Battle Point Park

Posted by on April 8, 2011 at 4:22 pm

circle of birches at Battle Point Park

This extremely popular multiuse park on the west side of the Island is a rare combination of wildlife and human activity. At 90 acres, it contains a 1.5-mile loop path, used from sun up to sun down by joggers, walkers, parents with strollers, dogs on and (unofficially) off leash, bikers, trikers, scooters, and skaters.

Battle Point Park front entrance sign

The park’s two ponds provide habitat for mallards, widgeons, herons, redwing blackbirds, hawks, and the occasional river otter trotting up from the beach through the Ferry Dell Trail. The park is home to rabbits, robins, turtles, crows and is often visited by Canada geese, flickers, grebes, seagulls, coyotes, deer, and raccoons. Breeding migratory residents include swallows and an osprey family that nests on the platform above the water tower, where they relocated in about 2006 after their nest on the Ferry Dell Trail blew down in a winter storm. The park’s regular sports enthusiasts include soccer, lacrosse, hockey, softball, baseball, tennis, pick-up basketball, Frisbee golf, and even sand volleyball players. Even occasional anglers dip a line in the larger pond, kept stocked by the Park District, which houses its maintenance shop and offices here.

tandem bikers at Battle Point ParkA large community-built play park attracts daily users, as do an observatory, gymnastics center, and small wooded nature trail. Horses trot along the perimeter trails of the park or in the horse corral on the park’s south end. The community covered picnic area (sign up in advance) fills up fast in the summer, as do local summer camps offered here. A community pea patch offers 28 rental plots for gardeners. If you need more reasons to visit, come for the summer bluegrass festival, to see baby bunnies, to fly a kite, or for a pleasant place to picnic on a private corner of grass.

Although Battle Point Park is heavily used, there is always a quiet spot to find and, on rainy days at off times, you and your dog can have the place to yourself.

Park Entrances: Battle Point Park can be entered from Arrowpoint Road on the east side, Battle Point Road on the west, or Frey Road to the north, each with parking lots.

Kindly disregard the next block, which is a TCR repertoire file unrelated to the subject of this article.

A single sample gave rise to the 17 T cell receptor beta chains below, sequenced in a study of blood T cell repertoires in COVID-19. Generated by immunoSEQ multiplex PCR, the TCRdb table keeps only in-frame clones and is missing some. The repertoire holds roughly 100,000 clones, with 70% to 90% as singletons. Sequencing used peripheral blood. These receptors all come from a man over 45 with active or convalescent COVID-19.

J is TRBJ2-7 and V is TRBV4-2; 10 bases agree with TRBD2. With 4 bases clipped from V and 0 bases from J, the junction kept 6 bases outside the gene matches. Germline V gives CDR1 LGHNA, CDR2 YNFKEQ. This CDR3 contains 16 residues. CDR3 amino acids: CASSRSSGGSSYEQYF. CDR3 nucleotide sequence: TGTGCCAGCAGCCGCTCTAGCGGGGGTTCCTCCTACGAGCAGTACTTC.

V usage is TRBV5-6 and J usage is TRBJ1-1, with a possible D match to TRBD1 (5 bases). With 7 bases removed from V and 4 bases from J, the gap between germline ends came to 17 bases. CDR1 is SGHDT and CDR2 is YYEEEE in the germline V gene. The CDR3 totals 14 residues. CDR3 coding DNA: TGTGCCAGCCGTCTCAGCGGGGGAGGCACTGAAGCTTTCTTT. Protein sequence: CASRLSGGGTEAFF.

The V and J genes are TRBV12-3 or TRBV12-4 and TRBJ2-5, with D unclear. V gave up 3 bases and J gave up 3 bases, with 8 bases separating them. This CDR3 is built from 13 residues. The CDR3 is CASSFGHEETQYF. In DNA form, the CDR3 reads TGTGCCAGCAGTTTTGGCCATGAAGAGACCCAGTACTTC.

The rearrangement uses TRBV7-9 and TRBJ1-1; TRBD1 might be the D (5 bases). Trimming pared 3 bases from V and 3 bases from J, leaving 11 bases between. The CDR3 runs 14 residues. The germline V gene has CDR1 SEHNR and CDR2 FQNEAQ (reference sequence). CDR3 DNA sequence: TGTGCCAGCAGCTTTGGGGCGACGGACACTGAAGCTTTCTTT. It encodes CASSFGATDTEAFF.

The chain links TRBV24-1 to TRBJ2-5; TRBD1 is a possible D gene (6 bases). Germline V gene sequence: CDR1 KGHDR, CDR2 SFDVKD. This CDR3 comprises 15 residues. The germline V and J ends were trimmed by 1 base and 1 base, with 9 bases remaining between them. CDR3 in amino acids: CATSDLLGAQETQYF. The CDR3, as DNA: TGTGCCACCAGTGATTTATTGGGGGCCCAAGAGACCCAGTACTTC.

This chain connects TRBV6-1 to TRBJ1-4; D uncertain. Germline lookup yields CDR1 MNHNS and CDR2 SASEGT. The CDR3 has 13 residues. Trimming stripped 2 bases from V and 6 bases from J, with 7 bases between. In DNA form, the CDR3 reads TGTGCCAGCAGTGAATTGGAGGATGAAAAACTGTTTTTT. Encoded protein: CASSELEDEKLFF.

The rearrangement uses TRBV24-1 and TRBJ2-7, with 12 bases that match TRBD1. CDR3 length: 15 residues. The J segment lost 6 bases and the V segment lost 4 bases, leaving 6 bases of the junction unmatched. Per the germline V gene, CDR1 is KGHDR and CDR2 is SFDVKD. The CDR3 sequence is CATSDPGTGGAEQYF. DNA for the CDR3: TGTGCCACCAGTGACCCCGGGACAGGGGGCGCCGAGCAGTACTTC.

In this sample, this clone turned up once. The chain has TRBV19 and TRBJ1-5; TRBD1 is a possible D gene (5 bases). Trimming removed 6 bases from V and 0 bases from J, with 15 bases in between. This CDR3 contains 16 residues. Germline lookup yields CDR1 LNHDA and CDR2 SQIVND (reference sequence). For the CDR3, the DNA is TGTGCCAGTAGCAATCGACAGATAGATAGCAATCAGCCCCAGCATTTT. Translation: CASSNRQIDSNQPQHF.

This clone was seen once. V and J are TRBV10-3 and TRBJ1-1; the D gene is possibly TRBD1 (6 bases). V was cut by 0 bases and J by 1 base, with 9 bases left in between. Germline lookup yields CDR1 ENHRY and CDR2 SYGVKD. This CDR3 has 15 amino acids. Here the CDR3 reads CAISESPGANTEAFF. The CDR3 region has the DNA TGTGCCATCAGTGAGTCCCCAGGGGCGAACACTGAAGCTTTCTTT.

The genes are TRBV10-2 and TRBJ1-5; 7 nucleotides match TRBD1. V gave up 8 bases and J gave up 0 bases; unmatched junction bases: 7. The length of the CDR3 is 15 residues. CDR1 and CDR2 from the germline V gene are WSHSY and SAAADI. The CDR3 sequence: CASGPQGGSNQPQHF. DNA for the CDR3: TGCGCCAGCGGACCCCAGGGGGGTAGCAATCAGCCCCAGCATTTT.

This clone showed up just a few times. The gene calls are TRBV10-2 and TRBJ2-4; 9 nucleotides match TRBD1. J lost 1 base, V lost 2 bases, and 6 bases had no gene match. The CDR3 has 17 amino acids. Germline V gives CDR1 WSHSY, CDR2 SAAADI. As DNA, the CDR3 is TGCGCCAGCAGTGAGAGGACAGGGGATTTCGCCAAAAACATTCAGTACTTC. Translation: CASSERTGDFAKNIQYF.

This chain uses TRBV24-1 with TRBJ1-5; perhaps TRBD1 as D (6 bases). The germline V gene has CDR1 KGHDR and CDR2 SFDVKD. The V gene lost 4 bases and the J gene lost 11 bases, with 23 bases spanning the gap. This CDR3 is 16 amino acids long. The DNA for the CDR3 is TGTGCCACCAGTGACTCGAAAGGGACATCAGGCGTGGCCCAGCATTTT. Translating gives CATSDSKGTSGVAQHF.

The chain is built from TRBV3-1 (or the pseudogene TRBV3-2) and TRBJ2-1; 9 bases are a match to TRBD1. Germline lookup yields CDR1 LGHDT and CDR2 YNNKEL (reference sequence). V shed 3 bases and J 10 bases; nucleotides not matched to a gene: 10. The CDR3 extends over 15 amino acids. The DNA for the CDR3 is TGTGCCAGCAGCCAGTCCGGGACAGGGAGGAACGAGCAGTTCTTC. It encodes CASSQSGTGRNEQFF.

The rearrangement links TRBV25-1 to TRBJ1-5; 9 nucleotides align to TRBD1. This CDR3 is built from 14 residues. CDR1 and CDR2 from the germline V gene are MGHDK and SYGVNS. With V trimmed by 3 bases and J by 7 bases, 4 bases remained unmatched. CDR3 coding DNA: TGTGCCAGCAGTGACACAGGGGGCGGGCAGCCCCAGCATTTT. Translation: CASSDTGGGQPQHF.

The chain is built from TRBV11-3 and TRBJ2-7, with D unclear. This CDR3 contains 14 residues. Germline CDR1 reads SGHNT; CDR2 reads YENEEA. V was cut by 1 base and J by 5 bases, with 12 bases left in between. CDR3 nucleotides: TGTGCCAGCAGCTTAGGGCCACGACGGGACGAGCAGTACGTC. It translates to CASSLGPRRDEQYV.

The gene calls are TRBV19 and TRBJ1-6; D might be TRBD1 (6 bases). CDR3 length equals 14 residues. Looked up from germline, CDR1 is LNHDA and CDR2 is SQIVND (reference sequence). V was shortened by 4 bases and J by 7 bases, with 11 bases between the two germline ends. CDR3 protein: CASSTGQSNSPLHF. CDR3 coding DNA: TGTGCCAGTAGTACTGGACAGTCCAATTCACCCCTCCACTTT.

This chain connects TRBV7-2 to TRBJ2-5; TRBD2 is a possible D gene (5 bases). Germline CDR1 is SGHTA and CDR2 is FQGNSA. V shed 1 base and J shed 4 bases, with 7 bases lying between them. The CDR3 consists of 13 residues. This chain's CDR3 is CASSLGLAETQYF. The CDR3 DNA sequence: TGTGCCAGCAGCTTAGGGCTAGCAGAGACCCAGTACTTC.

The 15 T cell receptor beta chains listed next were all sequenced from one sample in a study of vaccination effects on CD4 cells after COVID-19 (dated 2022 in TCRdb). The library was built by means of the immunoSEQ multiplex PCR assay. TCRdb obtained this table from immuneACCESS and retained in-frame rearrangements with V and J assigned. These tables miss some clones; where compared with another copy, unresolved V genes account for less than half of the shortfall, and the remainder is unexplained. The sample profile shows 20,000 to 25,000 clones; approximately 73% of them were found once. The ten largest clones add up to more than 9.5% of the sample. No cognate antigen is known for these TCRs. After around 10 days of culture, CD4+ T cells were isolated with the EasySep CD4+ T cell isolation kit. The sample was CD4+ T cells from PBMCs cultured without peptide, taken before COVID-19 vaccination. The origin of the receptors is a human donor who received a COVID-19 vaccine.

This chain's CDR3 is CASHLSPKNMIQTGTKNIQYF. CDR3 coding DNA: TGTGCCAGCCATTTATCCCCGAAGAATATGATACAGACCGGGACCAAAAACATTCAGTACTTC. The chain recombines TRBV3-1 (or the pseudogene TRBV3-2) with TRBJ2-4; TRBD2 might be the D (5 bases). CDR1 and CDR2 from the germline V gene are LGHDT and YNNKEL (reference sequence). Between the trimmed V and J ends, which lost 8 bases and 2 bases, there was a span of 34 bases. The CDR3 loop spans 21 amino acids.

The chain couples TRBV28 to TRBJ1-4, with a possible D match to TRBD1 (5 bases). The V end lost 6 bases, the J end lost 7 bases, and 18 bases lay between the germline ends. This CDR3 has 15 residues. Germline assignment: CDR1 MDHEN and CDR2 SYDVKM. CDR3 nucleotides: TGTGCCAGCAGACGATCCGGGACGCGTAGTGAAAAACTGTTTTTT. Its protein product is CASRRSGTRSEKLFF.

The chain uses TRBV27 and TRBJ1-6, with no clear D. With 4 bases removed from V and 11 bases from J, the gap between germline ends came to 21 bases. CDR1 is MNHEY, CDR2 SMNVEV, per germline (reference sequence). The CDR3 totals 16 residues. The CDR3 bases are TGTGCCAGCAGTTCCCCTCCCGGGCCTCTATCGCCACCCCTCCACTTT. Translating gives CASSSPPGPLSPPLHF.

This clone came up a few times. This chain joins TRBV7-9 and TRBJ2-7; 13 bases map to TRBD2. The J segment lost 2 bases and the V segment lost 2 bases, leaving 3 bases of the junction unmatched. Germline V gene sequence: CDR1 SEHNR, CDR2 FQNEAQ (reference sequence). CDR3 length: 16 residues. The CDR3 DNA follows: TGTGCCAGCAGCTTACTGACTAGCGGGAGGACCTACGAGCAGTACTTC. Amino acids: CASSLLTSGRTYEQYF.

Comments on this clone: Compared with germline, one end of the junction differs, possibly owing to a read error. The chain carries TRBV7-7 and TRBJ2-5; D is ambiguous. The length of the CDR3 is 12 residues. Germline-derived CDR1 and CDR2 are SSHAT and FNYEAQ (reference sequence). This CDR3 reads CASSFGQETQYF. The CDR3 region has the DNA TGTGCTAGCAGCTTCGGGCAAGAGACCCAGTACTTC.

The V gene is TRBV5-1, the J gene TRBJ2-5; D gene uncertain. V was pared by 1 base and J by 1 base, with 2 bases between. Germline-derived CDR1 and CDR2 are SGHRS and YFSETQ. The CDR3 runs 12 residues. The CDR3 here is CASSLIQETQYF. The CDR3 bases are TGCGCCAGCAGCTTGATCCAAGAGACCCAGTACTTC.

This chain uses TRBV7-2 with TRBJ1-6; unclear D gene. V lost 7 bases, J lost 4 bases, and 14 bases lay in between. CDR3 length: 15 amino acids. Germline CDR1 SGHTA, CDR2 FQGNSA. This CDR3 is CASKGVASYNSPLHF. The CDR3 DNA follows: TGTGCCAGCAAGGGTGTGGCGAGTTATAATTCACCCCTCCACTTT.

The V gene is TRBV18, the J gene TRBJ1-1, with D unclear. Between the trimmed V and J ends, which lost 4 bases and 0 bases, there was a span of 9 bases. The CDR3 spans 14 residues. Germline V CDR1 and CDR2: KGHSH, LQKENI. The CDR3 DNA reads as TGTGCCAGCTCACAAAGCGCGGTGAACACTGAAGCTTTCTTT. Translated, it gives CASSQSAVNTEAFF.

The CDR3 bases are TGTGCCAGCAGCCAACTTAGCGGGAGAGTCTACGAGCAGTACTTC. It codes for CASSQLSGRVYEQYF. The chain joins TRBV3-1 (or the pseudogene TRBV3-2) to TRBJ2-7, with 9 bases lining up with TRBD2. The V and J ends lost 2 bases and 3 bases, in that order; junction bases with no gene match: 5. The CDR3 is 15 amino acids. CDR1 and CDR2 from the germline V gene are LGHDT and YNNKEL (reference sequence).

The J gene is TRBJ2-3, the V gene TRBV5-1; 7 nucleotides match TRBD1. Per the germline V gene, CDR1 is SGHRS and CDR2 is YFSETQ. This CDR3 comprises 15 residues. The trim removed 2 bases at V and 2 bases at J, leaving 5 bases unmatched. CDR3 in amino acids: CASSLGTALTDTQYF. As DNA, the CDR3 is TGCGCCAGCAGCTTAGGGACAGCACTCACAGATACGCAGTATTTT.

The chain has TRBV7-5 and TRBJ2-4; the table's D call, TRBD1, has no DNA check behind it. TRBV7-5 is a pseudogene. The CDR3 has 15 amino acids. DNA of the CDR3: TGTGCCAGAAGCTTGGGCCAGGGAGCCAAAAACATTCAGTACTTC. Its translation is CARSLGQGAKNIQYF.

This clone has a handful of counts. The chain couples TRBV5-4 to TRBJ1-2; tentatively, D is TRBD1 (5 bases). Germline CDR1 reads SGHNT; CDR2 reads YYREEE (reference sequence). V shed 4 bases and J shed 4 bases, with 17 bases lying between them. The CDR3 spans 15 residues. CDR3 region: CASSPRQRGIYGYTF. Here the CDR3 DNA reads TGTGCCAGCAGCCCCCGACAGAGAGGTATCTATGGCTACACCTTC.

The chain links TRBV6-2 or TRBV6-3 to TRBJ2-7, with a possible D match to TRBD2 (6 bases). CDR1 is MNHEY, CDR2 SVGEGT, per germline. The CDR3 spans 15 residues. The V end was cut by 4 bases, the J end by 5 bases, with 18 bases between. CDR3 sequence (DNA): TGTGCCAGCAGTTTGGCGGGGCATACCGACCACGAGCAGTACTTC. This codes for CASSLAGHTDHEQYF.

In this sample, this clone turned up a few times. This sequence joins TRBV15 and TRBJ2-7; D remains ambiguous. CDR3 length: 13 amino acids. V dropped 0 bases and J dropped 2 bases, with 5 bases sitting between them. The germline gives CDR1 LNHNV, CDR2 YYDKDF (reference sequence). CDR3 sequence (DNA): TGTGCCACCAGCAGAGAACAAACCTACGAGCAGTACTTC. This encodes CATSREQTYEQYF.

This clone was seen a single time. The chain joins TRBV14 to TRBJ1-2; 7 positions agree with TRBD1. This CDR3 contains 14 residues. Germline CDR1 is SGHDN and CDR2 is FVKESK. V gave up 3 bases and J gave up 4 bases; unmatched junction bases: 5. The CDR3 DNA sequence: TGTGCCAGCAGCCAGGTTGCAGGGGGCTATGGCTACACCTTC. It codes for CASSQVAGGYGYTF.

trail at Battle Point ParkConnect your visit to Battle Point Park with the nearby Ferry Dell Trail, which leads down to a public mudflat beach, or to the Forest to Sky Trail, a hilly wooded walk that is a corridor to the Grand Forest on Miller Road. The Ferry Dell Trail is a short walk out of the north end of Battle Point Park heading east, and the Forest to Sky Trail is a short trek beyond the southeast corner of the park.

 

Photos by Julie Hall.

 

 

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Categorized | Biking, Hiking, Outside, Parks+Trails

2 Responses to “Battle Point Park”

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  1. [...] Battle Point Park: The official dog policy here is on-leash, and sometimes the dog control truck issues tickets. Nevertheless, there is a large and dedicated contingent of off-leash dog walkers who come here every day and do their best to keep their dogs out of people’s way by walking through the center fields, along the perimeter trails, and/or at less popular times. Impromptu dog play groups happen here. When we visit Battle Point Park, we keep our dogs away from the pond so they don’t bother wildlife and away from the play park, where some parents get nervous. We are always ready to leash our dogs if there are people or leashed dogs around with their hackles up. The quietest times to visit Battle Point Park are on week days in early morning (before 8:30 a.m.), late morning (around 11 a.m.), mid-afternoon (around 2 p.m.), and evening. Very rainy days also are good times to walk off-leash just about anywhere. Don’t forget to pick up after your dog. There are biodegradable bags provided by the Park District near the main parking lot at the Arrowpoint Road entrance. [...]

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